The Centralist Texasist RV Magnate

Good morning readers.  Thanks for coming by for a read this morning.

Feeling a bit blundery here.  Got involved in a book around 10pm and around 3am discovered it was 3am and I still had 75 pages demanding my immediate attention.  Decided what the hell.  Storm came around 70 pages later so I was up scurrying closing everything open to rain on both vehicles.

The attempts by modern civilization to snag me into negativity and stall the process of my registering the 1978 wossname, Holiday Rambler, failed and I dotted all the necessary eyes, paid out a few hundred bucks, only had to be the tiniest bit of an ooocher of legalities.  That Ford RV is now legally a resident of Texas, standing up on its hind wheels and whinnying.  Next it will be wanting to vote.

This staying up all night reading without intending to is something the law ought to insist younger men do.  Screws up all manner of habitual behaviors for cats and men my vintage.

Anyway, nice little rain last night.

The financial drain of all this has me thinking I’ll be online a lot today chasing through the available gate guard and pipeline guard for oilfield jobs.  I need a spurt of wealth to undo what’s been done to my wallet with all this.

My friend Eddie keeps track of such things as this and tells me the gate guard think is doable, sent me some links, and when I mentioned it in town to a couple of people a couple of them gave me some email links.

A few months of that would provide the friends I owe money to a relief of the burden of me owing them money [Keith and Rich, I love you as brothers and am eternally grateful for being there when I needed you].   And the weight of not being financially solvent robbing my macho, mainly, because neither of them’s hectoring me with anything but positivist enthusiasm.

Jules

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14 responses to “The Centralist Texasist RV Magnate

  1. Good to have friends. Very good to stay up all night reading, especially in a storm… especially when the storm doesn’t sneak into your home. This is a very positive report Jack. May it get better and better. Wish you were close enough so’s I could amble over for a cup of coffee.

  2. You must be a good friend to have such good friends. This post made me happy.
    I long for the days when I could stay awake reading half the night away. We are too busy working, to live, to do much more than sleep when the bodies hit the bed!

  3. I haven’t stayed up all night reading for ages. These days I need my beauty sleep.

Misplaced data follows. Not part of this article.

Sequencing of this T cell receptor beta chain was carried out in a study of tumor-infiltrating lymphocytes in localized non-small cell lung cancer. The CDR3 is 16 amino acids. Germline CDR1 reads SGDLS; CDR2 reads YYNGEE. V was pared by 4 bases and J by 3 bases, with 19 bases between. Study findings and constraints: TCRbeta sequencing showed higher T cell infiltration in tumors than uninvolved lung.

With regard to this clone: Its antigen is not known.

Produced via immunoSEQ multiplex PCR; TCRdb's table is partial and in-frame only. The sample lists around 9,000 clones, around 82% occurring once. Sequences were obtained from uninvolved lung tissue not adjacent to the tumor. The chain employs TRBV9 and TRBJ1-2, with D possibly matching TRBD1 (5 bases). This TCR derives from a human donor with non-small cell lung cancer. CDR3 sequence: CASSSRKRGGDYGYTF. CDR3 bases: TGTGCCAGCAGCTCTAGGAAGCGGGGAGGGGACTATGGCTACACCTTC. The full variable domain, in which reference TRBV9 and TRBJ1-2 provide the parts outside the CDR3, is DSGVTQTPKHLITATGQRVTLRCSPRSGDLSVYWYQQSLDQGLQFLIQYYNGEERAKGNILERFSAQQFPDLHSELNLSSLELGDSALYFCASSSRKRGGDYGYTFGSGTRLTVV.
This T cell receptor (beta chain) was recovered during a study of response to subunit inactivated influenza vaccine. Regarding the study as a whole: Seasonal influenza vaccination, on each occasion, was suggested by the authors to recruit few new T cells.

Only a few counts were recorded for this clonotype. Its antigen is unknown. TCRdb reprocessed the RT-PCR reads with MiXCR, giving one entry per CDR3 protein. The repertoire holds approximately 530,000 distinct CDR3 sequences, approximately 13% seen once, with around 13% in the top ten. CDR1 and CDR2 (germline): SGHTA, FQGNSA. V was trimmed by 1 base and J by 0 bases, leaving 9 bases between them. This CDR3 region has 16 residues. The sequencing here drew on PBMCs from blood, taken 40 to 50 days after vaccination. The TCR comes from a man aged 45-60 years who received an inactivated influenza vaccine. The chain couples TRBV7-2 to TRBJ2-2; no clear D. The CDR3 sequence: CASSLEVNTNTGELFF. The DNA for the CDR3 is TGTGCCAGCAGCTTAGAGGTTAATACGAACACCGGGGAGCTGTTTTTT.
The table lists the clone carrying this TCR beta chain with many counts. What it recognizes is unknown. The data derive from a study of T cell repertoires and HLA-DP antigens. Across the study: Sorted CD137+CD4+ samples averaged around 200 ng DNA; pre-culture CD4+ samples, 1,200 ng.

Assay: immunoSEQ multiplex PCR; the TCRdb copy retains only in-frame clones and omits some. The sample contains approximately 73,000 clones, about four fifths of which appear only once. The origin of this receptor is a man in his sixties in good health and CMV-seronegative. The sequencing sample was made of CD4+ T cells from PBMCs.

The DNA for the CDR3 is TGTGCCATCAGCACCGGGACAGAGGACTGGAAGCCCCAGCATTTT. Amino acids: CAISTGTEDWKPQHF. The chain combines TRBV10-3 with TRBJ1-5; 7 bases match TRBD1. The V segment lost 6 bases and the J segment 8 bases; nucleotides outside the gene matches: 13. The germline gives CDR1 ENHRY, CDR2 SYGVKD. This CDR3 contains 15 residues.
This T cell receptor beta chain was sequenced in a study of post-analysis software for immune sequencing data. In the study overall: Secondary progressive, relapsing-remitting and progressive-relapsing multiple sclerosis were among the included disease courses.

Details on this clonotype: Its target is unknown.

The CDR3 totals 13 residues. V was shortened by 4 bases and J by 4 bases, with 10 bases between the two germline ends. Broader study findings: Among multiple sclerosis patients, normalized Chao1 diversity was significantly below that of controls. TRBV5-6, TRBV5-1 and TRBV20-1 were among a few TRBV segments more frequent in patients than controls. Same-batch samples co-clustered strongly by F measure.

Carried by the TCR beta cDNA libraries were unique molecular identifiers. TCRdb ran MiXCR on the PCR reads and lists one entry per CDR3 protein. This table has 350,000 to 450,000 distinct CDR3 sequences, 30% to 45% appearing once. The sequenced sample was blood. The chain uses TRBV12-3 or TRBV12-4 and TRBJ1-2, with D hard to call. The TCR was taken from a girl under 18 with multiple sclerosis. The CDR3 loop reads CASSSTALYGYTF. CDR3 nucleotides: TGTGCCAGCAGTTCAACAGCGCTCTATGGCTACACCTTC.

Nice you have good friends willing to help when the need arises. Congrats on completing your transaction.

  4. This gate keeping is interesting. Not something that is done in the oil patch here. Besides thief & vandalism why would they need a gate keeper? Would you be hanging out guarding at one well or at the entry to several wells? I’ve always wanted to do the RV park job. I think it has more free time than this one sounds like it could have. Best of luck getting the job that will accomplish all your goals and needs. Blessings, M.

    • Hi Mary. Eddie says it’s ‘high fence’ ranchers who want the gate guards and it’s the ranchers who have the option of providing the oil drillers provide them. South Texas has a lot more ‘deer-proof fence’, or high fence ranchers than are found further north yet. But they’re moving north. Playing the dickens with the gene pool of white tail deer when deer proof fences become the norm.

      Evidently the guard logs traffic as it enters and leaves the site as the main item of business.

      I’d only think of it as a temporary means of raising money fast. It ain’t likely to become my cup of tea, thinks I, but just something to rid myself of financial challenges and build a safety net. Gracias, J

  5. You might also be able to catch up on your reading so’s you could sleep at night …..a win-win-win if there ever was one bro 😉

  6. Yep, we all need a safety net. Seams we feel the need more as we get older and find somethings in life harder to do….like 12 hour shifts. Hoping it works out and fills the need. Blessings, M.

    • Hi Mary. I didn’t get far trying to track things down yesterday. Might have to invest in phone calls or actual gas to find out whether I can do it or not. Gracias, J

  7. And thanks for the info. Sure makes it make more sense.

  8. @elroyjones, yes he’s a great and true friend, he’s always been there for me….the very top shelf IMO., I’ve had none better….

  9. We just spent 8 weeks gate guarding near Carrizo Springs, TX… Not sure how a person could do it alone as ours was a 24/7 job. There are times (even weeks at a time) when you might have only a few vehicles go to the site in a day… but when there’s something going on, it sure can be busy. You have to get certified (at least to work in Texas) …. take a Level 2 Security test, get fingerprinted, and pay a fee…. but all that costs less than $100. Going rate for us was $150 a day, of which $15 is deducted for worker’s comp. This is getting way too long… if you want any more info, feel free to contact us. Best Wishes…

    • Hi Sharon. Likely I will be contacting you, in addition to going over your blog. You took me further in a couple of paragraphs here than I got all day yesterday trying to get answers on the web. Gracias, J

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